It Was Sent to Mrs. F. G. Ryan,
She Was To Be Illustrated in
A Peculiar Method of Collecting an
Alleged Board Bill—The Letter Was
Signed by "A Friend."
Yesterday afternoon, at 4:30 o'clock,
W. M. Walker, a middle-aged man,
whose appearance bor* every evidence
of respectability, appeared before Justice
Theodore Savage in the Township Court
with his attorney, for arraignment Upon
the charge of having threatened to, ex
pose another. The cottrt informed the
defendant that he had been arrested
upon complaint of one F. G. Ryan of
Anaheim, Orange county, Cal., who al
leged that W. M. Walker threatened to
expose another on the 17th day of March,
1800, by sending to Mrs. F. G. Ryan of
Anaheim, Orange county, Cal., a certain
letter, dated March 14th, and subscriljed
"A Friend." The court then read the
following communication, which was
embodied in the complaint:
"Mrt. F. O. Ryan —Madam : Are you
aware that when you left the hotel at
Fullerton without first paying your bill,
I You committed a criminal act? By the
laws of California guests at a hotel have
| no right to remove their baggage without
I first paying their board. I regret thai
j you did so, as it gives the hotel man the
power to have you arrested for so doing,
j and be has a good case against you.
| Judg?ng from the enclosed paper, he pur
: poses using the law against you; also
fully exposing, by publication, your act
|in the papers. He also purposes having
j a cut made of you and your mother leav
[ ing the hotel in Fullerton, each carrying
, a piece of baggage. Your husband will
: appear in the distance in true Irish eos
, tame, beckoning you to come quickly.
This will probably appear in the Cactus;
j also in the Brattleborough, Vermont,
paper. You are probably not aware that
! the Fullerton hotel-keeper will spend
j twice the amount of your bill in having
your ease put iiwthe most sensational
j manner in the not only in Santa
! Ana, but also in San Francisco, Los An
geles and Brattlelwrough* A detective is
now collecting facts about your private
life in Vermont, and also your hus
band's. The warrant of arrest for you
would have been issued this week, but
he wanted to get at some private affairs
to make the article more sensational. I
suppose you are aware that the news
papers take pleasure in publishing such
news. The public; like such, and no de
nial you can ever make will convince the
general public but that you tried to get
your l>oard for nothing.
Yours sincerely, ' A Friend."
The defendant entered his plea of not
j guilty to the charge just read to him,
I and through bis attorney demanded
trial by jury, whereupon his case was
set for the oth inst. at 10 o'clock a. m.,
bail being required in the sum of $1,200
meanwhile. The defendant's counsel
made an effort to obtain the release of
his client upon a less sum, but the court
informed him that lie was bound to take
into consideration the gravity of the
The above letter which was dated on
March 14th, reached its destination on
the 17th alt., and soon after receiving it
Mrs. Ryan referred it to her husband,
who placed the matter in the Irands of
Detective A. B. Lawson, for investiga
As both the letter and the address
upon the envelope were type-written,
and the latter was simply post-marked
"Los Angeles, March 15th," the prob
lem to be solved, as to the originator of
the document, would to the average in
dividual seem almost to defy detection.
Detective Lawson, however, found two
clues to work upon immediately on see
ing the letter. These were the peculiar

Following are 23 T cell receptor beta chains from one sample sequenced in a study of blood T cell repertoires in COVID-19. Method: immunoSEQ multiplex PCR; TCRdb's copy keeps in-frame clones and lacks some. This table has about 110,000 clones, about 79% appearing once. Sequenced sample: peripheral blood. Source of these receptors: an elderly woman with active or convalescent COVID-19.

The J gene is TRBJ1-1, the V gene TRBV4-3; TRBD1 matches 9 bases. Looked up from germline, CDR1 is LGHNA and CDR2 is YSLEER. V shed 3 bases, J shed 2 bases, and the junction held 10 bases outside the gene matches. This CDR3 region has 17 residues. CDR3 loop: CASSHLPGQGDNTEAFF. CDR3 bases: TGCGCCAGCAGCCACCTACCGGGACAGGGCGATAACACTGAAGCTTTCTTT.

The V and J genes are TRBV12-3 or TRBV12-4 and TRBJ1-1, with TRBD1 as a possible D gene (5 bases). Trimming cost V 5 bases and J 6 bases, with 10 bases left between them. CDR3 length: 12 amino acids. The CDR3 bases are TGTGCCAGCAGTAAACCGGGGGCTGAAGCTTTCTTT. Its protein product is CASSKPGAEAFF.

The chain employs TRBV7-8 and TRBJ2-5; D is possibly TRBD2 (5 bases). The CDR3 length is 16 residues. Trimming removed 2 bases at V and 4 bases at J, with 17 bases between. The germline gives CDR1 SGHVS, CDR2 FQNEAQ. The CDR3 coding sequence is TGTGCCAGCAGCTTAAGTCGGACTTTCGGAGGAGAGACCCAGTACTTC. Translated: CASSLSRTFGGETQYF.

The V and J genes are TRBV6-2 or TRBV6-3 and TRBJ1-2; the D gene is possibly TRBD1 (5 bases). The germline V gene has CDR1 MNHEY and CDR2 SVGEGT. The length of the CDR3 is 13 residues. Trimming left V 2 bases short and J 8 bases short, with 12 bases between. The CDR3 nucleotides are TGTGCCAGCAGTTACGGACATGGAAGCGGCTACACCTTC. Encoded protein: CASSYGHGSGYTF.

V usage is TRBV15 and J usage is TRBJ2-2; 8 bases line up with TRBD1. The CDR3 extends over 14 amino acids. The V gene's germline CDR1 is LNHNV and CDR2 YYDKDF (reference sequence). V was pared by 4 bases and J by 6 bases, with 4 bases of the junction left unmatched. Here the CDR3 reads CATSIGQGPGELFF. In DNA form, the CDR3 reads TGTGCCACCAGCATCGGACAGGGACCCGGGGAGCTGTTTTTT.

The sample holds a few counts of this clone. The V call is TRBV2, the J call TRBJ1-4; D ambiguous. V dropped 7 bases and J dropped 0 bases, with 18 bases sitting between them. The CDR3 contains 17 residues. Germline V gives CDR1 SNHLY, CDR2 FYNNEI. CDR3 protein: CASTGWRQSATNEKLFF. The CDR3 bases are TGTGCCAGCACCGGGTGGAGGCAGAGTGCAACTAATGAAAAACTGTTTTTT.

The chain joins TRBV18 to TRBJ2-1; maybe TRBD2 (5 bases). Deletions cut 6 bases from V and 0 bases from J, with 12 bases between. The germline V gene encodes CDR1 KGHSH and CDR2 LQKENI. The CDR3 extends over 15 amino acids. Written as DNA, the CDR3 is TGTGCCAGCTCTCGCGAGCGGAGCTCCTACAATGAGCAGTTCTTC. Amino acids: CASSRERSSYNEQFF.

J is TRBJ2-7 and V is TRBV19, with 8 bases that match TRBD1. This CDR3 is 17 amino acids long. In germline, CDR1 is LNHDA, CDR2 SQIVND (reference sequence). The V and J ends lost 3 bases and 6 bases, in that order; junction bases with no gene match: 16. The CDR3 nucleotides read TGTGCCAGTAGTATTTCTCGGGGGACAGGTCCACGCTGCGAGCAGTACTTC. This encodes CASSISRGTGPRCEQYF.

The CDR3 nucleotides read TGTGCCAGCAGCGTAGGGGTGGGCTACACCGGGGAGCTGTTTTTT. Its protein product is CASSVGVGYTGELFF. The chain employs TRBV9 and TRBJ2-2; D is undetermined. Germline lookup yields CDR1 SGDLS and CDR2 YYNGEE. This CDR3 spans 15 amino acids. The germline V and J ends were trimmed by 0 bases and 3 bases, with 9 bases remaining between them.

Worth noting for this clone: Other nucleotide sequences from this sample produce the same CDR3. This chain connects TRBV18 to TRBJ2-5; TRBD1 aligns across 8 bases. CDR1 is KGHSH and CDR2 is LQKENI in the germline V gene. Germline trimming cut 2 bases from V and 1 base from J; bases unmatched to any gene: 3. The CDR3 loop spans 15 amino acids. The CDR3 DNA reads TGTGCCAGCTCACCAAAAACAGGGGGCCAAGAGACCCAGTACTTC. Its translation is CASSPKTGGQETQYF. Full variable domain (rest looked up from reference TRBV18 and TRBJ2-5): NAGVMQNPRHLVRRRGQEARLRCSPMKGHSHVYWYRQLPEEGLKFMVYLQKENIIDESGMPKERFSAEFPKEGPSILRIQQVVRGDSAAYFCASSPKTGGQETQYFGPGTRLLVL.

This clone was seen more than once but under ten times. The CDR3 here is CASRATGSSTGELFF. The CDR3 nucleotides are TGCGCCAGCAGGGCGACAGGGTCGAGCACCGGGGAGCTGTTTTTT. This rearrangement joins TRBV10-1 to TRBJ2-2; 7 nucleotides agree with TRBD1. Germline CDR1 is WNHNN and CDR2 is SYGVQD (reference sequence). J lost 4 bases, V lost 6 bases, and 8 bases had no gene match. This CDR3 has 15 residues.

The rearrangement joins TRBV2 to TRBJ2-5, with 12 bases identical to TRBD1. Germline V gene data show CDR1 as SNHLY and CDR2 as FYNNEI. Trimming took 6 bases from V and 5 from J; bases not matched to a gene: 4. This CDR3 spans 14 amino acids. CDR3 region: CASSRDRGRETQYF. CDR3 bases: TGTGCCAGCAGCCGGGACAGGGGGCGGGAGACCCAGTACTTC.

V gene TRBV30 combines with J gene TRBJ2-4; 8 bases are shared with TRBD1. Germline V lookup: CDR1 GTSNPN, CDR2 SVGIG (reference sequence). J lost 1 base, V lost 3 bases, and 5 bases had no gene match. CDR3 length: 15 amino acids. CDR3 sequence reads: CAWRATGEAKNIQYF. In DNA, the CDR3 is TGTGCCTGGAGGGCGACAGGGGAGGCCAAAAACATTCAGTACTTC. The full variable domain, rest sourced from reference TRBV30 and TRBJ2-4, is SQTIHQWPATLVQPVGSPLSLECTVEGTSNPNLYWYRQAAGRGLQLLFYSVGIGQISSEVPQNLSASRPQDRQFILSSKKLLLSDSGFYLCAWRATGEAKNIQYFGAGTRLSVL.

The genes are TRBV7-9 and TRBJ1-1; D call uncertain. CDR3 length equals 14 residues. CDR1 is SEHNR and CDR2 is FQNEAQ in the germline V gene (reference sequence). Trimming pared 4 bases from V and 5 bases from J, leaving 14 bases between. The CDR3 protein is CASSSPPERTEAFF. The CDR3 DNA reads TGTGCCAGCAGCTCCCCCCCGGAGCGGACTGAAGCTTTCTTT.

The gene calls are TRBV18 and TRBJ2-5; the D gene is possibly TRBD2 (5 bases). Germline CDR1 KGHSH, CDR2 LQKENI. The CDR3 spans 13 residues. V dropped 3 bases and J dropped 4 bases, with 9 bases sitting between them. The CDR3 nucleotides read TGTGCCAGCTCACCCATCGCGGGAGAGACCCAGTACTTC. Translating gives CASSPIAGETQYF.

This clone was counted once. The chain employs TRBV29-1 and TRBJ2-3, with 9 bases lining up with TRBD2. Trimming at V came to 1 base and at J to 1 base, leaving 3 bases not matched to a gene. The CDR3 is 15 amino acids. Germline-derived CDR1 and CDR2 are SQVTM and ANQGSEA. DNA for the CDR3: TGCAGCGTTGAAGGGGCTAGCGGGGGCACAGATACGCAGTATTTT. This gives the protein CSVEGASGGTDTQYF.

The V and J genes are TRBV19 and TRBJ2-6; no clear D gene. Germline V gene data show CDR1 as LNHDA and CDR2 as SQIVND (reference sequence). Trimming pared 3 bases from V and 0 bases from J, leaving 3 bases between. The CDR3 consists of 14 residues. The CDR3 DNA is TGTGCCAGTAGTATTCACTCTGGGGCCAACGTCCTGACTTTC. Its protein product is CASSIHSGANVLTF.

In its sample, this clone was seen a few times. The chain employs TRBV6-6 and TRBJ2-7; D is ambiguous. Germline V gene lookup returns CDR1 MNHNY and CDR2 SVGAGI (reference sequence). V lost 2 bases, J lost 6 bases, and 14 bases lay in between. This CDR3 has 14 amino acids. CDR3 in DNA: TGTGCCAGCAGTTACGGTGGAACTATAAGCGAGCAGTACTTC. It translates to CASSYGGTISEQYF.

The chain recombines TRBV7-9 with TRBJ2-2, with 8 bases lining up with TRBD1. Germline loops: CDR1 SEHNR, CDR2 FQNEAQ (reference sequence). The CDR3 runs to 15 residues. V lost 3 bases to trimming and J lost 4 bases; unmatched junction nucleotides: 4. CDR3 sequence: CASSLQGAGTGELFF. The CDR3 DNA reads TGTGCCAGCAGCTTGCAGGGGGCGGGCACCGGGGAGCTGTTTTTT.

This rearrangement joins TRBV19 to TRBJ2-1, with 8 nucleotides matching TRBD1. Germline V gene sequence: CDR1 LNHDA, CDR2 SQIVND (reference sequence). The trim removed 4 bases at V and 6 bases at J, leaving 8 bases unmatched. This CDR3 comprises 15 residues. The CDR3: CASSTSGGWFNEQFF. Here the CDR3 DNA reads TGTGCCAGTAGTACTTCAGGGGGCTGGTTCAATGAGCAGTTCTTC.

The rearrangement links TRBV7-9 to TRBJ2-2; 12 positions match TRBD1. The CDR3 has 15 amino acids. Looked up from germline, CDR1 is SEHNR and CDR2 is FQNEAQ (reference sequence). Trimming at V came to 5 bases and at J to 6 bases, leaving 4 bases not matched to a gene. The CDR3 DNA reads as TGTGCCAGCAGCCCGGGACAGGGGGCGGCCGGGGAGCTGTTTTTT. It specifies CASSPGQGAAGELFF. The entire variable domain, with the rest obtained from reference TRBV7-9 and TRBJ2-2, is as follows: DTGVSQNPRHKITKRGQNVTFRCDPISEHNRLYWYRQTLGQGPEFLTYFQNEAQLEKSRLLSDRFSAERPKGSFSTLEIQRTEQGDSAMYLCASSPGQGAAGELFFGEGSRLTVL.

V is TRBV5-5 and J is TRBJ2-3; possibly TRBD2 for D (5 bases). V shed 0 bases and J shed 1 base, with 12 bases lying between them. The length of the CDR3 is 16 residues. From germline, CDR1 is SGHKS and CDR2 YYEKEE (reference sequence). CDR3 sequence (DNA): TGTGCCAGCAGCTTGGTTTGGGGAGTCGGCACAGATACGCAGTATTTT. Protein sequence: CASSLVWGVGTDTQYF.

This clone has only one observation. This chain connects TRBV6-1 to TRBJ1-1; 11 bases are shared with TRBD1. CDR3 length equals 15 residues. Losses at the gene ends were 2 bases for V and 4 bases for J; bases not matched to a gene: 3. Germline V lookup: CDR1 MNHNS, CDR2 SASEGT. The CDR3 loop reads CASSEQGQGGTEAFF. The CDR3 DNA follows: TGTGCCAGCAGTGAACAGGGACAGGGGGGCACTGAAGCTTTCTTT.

water-mark on the paper upon which it
was written, and the fact that it had
been written with a Caligraph machine,
as seen from the type. With these
slender threads to work upon the detec
tive commenced and in a few days
traced the letter to a young lady type
writer, who, upon being challenged,
confessed to having written it for a gen
tleman, who, it wasalleged, was Walker.
The suspected man having been located,
the young lady type-writer was invited to
accompany the detective to Redondo
Beach yesterday morning, and she
readily identified Walker as the man
who had induced her to write the letter
for him, and he was thereupon arrested
and brought up (o town.
The Health Officer's Record for the
Month of March.
The Health Officer reports 02 deaths
in March. Eleven of the 02 deaths
were under 1 year of age, 7 were be
tween 1 and 10 years of age, 30 were be
tween 20 and 45 years of age, 9 were
between-45 and 00 years of'age, and 4
were over 05; 35 were males and 27
females; 14 were natives of Los An
geles, 6of the Pacific Coast outside of
this county, 29 of tne Atlantic States
and 14 were foreign born ; 31 were white
people and one was an African.
Eight were from zymotic diseases, 24
from constitutional diseases, 21 from
local diseases, 5 from developmental
diseases and 3 from accident or violence.
There were 2 deaths from diphtheria, 1
from typhoid fever, 1 from whooping
cough, 2 from croup, 3 from cancer, 19
from phthisis pulmonalis, 2 from tuber
cular meningitis, 2 from meningitis, 2
from apoplexy, 1 from convulsions, 1
from nervous diseases, 3 from heart
disease, 5 from pneumonia, 1 from
Bright's disease, 3 from peritonitis, 1
from disease of the liver, 1 from puerpe
ral diseases, 2 from inanition, 2 from
general debility, 2 from suicide and 1
from an accident.
Six occurred in the First ward, 11 in
the Secoiid, 7 in the Third, 4 in the
Fourth, 4 in the Fifth, 7 in the Sixth, 7
in the Seventh, 7 in the Eighth and 9
in the Ninth.
During the month 15 cases of conta
gious diseases were reported, as folkws:
Two cases of diphtheria in the First
ward,l case of diphtheria and 2 of scarlet
fever in the Second ward, 2 cases each of
diphtheria and scarlet fever in the Third
ward, 1 case of diphtheria in the Fourth,
Fifth and Sixth wards, 2 in the Seventh
and lin the Eighth. All told, 11 cases
of diphtherial were reported and 4 of